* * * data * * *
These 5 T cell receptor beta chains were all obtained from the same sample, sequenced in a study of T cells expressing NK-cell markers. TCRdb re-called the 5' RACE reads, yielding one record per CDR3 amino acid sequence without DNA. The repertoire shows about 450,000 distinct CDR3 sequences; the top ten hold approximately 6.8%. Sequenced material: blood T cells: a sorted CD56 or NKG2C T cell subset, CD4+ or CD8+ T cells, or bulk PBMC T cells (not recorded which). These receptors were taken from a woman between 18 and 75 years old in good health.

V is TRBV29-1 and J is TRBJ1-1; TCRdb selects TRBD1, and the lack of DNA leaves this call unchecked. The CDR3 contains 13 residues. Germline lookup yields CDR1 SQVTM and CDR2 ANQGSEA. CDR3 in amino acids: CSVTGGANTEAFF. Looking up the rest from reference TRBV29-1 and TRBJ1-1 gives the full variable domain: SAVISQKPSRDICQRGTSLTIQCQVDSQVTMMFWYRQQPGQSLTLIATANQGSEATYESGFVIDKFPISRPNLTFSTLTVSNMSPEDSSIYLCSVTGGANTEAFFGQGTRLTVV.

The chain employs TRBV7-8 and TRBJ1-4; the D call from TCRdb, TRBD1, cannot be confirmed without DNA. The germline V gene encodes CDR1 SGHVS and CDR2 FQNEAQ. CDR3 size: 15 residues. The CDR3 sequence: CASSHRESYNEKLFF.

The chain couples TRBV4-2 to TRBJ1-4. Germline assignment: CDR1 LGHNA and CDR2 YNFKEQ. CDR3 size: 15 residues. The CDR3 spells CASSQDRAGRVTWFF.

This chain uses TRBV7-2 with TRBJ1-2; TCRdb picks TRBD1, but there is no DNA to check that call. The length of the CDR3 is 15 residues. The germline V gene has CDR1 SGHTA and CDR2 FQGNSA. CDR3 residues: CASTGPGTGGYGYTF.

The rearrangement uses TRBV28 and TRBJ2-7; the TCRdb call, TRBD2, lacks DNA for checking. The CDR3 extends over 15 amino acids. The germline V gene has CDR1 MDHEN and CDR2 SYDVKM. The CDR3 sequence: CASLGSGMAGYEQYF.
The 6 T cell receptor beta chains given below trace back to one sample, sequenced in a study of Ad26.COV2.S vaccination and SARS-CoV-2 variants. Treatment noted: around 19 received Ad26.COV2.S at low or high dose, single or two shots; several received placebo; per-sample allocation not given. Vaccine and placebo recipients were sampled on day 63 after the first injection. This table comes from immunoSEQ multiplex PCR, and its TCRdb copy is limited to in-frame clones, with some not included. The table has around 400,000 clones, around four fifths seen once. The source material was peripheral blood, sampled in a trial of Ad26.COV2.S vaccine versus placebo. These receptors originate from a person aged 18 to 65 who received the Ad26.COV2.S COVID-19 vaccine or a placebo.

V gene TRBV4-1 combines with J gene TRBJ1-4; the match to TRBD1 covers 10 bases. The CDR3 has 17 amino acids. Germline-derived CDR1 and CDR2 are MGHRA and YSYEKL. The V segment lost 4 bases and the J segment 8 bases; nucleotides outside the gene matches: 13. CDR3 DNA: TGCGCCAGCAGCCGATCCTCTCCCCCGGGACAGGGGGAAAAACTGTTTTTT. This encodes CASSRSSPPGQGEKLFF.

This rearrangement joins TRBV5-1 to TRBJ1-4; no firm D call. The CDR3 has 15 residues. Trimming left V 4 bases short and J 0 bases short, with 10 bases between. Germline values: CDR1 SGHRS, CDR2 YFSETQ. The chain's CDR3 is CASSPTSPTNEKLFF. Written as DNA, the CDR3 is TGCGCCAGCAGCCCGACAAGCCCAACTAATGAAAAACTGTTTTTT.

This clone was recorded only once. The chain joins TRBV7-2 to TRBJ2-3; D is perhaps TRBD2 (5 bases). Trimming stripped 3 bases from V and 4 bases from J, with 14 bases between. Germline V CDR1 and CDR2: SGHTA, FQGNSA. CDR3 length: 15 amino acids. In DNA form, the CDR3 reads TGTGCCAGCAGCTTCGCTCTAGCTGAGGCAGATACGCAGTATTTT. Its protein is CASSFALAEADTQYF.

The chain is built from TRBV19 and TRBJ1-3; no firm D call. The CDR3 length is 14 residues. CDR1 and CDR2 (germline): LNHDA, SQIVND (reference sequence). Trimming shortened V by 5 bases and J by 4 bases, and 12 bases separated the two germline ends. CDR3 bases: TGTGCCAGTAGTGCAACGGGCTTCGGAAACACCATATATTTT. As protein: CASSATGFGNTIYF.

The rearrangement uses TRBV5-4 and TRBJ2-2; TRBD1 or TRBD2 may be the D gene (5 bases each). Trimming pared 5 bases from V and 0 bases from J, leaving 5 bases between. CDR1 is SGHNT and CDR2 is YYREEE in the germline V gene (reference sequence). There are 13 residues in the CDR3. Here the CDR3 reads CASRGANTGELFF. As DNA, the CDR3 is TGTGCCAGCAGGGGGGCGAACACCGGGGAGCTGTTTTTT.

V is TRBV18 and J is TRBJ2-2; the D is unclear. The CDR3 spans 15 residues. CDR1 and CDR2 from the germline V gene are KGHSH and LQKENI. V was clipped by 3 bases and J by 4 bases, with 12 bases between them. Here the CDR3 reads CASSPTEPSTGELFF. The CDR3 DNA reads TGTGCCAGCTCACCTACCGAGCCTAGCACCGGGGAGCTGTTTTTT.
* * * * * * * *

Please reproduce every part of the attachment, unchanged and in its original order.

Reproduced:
These 5 T cell receptor beta chains were all obtained from the same sample, sequenced in a study of T cells expressing NK-cell markers. TCRdb re-called the 5' RACE reads, yielding one record per CDR3 amino acid sequence without DNA. The repertoire shows about 450,000 distinct CDR3 sequences; the top ten hold approximately 6.8%. Sequenced material: blood T cells: a sorted CD56 or NKG2C T cell subset, CD4+ or CD8+ T cells, or bulk PBMC T cells (not recorded which). These receptors were taken from a woman between 18 and 75 years old in good health.

V is TRBV29-1 and J is TRBJ1-1; TCRdb selects TRBD1, and the lack of DNA leaves this call unchecked. The CDR3 contains 13 residues. Germline lookup yields CDR1 SQVTM and CDR2 ANQGSEA. CDR3 in amino acids: CSVTGGANTEAFF. Looking up the rest from reference TRBV29-1 and TRBJ1-1 gives the full variable domain: SAVISQKPSRDICQRGTSLTIQCQVDSQVTMMFWYRQQPGQSLTLIATANQGSEATYESGFVIDKFPISRPNLTFSTLTVSNMSPEDSSIYLCSVTGGANTEAFFGQGTRLTVV.

The chain employs TRBV7-8 and TRBJ1-4; the D call from TCRdb, TRBD1, cannot be confirmed without DNA. The germline V gene encodes CDR1 SGHVS and CDR2 FQNEAQ. CDR3 size: 15 residues. The CDR3 sequence: CASSHRESYNEKLFF.

The chain couples TRBV4-2 to TRBJ1-4. Germline assignment: CDR1 LGHNA and CDR2 YNFKEQ. CDR3 size: 15 residues. The CDR3 spells CASSQDRAGRVTWFF.

This chain uses TRBV7-2 with TRBJ1-2; TCRdb picks TRBD1, but there is no DNA to check that call. The length of the CDR3 is 15 residues. The germline V gene has CDR1 SGHTA and CDR2 FQGNSA. CDR3 residues: CASTGPGTGGYGYTF.

The rearrangement uses TRBV28 and TRBJ2-7; the TCRdb call, TRBD2, lacks DNA for checking. The CDR3 extends over 15 amino acids. The germline V gene has CDR1 MDHEN and CDR2 SYDVKM. The CDR3 sequence: CASLGSGMAGYEQYF.
The 6 T cell receptor beta chains given below trace back to one sample, sequenced in a study of Ad26.COV2.S vaccination and SARS-CoV-2 variants. Treatment noted: around 19 received Ad26.COV2.S at low or high dose, single or two shots; several received placebo; per-sample allocation not given. Vaccine and placebo recipients were sampled on day 63 after the first injection. This table comes from immunoSEQ multiplex PCR, and its TCRdb copy is limited to in-frame clones, with some not included. The table has around 400,000 clones, around four fifths seen once. The source material was peripheral blood, sampled in a trial of Ad26.COV2.S vaccine versus placebo. These receptors originate from a person aged 18 to 65 who received the Ad26.COV2.S COVID-19 vaccine or a placebo.

V gene TRBV4-1 combines with J gene TRBJ1-4; the match to TRBD1 covers 10 bases. The CDR3 has 17 amino acids. Germline-derived CDR1 and CDR2 are MGHRA and YSYEKL. The V segment lost 4 bases and the J segment 8 bases; nucleotides outside the gene matches: 13. CDR3 DNA: TGCGCCAGCAGCCGATCCTCTCCCCCGGGACAGGGGGAAAAACTGTTTTTT. This encodes CASSRSSPPGQGEKLFF.

This rearrangement joins TRBV5-1 to TRBJ1-4; no firm D call. The CDR3 has 15 residues. Trimming left V 4 bases short and J 0 bases short, with 10 bases between. Germline values: CDR1 SGHRS, CDR2 YFSETQ. The chain's CDR3 is CASSPTSPTNEKLFF. Written as DNA, the CDR3 is TGCGCCAGCAGCCCGACAAGCCCAACTAATGAAAAACTGTTTTTT.

This clone was recorded only once. The chain joins TRBV7-2 to TRBJ2-3; D is perhaps TRBD2 (5 bases). Trimming stripped 3 bases from V and 4 bases from J, with 14 bases between. Germline V CDR1 and CDR2: SGHTA, FQGNSA. CDR3 length: 15 amino acids. In DNA form, the CDR3 reads TGTGCCAGCAGCTTCGCTCTAGCTGAGGCAGATACGCAGTATTTT. Its protein is CASSFALAEADTQYF.

The chain is built from TRBV19 and TRBJ1-3; no firm D call. The CDR3 length is 14 residues. CDR1 and CDR2 (germline): LNHDA, SQIVND (reference sequence). Trimming shortened V by 5 bases and J by 4 bases, and 12 bases separated the two germline ends. CDR3 bases: TGTGCCAGTAGTGCAACGGGCTTCGGAAACACCATATATTTT. As protein: CASSATGFGNTIYF.

The rearrangement uses TRBV5-4 and TRBJ2-2; TRBD1 or TRBD2 may be the D gene (5 bases each). Trimming pared 5 bases from V and 0 bases from J, leaving 5 bases between. CDR1 is SGHNT and CDR2 is YYREEE in the germline V gene (reference sequence). There are 13 residues in the CDR3. Here the CDR3 reads CASRGANTGELFF. As DNA, the CDR3 is TGTGCCAGCAGGGGGGCGAACACCGGGGAGCTGTTTTTT.

V is TRBV18 and J is TRBJ2-2; the D is unclear. The CDR3 spans 15 residues. CDR1 and CDR2 from the germline V gene are KGHSH and LQKENI. V was clipped by 3 bases and J by 4 bases, with 12 bases between them. Here the CDR3 reads CASSPTEPSTGELFF. The CDR3 DNA reads TGTGCCAGCTCACCTACCGAGCCTAGCACCGGGGAGCTGTTTTTT.